I never remember seeing surges this high, particularly from a storm that missed us by quite a distance. I know that Ike had a tremendously high surge, but down here, we can't help but think that our disintigrating marshland south and east of us is the reason. A solid marsh area would cut the surge down to almost nothing by the time it reached New Orleans...this is something the rest of the country just isn't aware of. We're flooding now because we've lost so much land, and we lost so much land because we walled in the Mississippi and dug a bunch of canals, primarily for the oil industry. We supply 40% of the seafood, and a similar amount of oil/natural gas - if we don't rebuild the marshes, all that goes by the wayside. This country is spending billions to restore the Everglades; the wetlands of Southeast Louisiana are every bit as unique, and far more valuable to the country as a whole...yet, we don't seem to be very high on the list of priorities.

Sorry for getting on the soapbox...thanks for the concern over the storms, and thank you again for the internet access while we were up there - we were definitely in a news blackout there for a while...hope to see y'all around Thanksgiving, when the focus will SOLELY be on fishing...;)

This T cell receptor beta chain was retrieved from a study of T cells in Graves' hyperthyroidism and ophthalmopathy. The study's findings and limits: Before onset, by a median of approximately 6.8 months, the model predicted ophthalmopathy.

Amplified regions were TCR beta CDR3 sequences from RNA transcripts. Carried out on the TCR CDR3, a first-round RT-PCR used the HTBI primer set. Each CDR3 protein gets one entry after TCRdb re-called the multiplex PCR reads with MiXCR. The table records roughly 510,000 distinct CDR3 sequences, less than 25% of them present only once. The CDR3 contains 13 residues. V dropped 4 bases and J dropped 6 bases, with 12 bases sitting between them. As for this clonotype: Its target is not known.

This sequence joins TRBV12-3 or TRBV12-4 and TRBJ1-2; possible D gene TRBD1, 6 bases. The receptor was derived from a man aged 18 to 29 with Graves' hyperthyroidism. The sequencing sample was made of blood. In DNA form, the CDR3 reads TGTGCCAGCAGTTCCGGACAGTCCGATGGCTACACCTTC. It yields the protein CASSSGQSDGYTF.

One more thing...have you ever had grilled amberjack? Man, that's great eating - you should be able to get some when you go down to Florida this fall.

09-18-2008, 08:20 PM
Don't apologize for getting on the soapbox....a lot of times that is the only way you can get anything accomplished. I intend to do it as well as soon as I run across Mr. Shuler our house rep. I want to see what we need to do to get a hatchery supported stretch turned over to catch and release here in town. I am just glad that everything worked out for you, AND you'll be able to make another trip up here in November to catch a few fish. I intend to take a camping trip this weekend and see if maybe the browns are ready to eat a pheasant tail. Best of wishes
Michael Corbin

09-18-2008, 10:58 PM
Thanks...hopefully I'll find out for sure soon whether I'll be coming up. It depends on whether the kids' grandparents take them on a trip that week, like they have the last 2 years. It's good to have some time alone, and I really love the park after all the crowds leave.

It's going to take a lot of lobbying....it's ongoing right now - our new governor is pretty sharp, so that helps. Southeast Louisiana is vital to the country as a whole, but in order for it to remain viable at all, the marshes have to be rejuvinated. As a writer for the Times-Picayune pointed out, we can't have basically the entire population leave for weeks at a time, have business come to a standstill, and then expect people from outside the area to invest or move here.

I would imagine the browns will be getting active soon. Most of the brookies I caught a few weeks ago were getting their spawning colors, and I caught most of them in the tail end of pools. Also, the rainbow I kept was full of roe - I know they're normally spring spawners, but I have read that in the park, they may be adopting the fall schedule of the specs and the browns.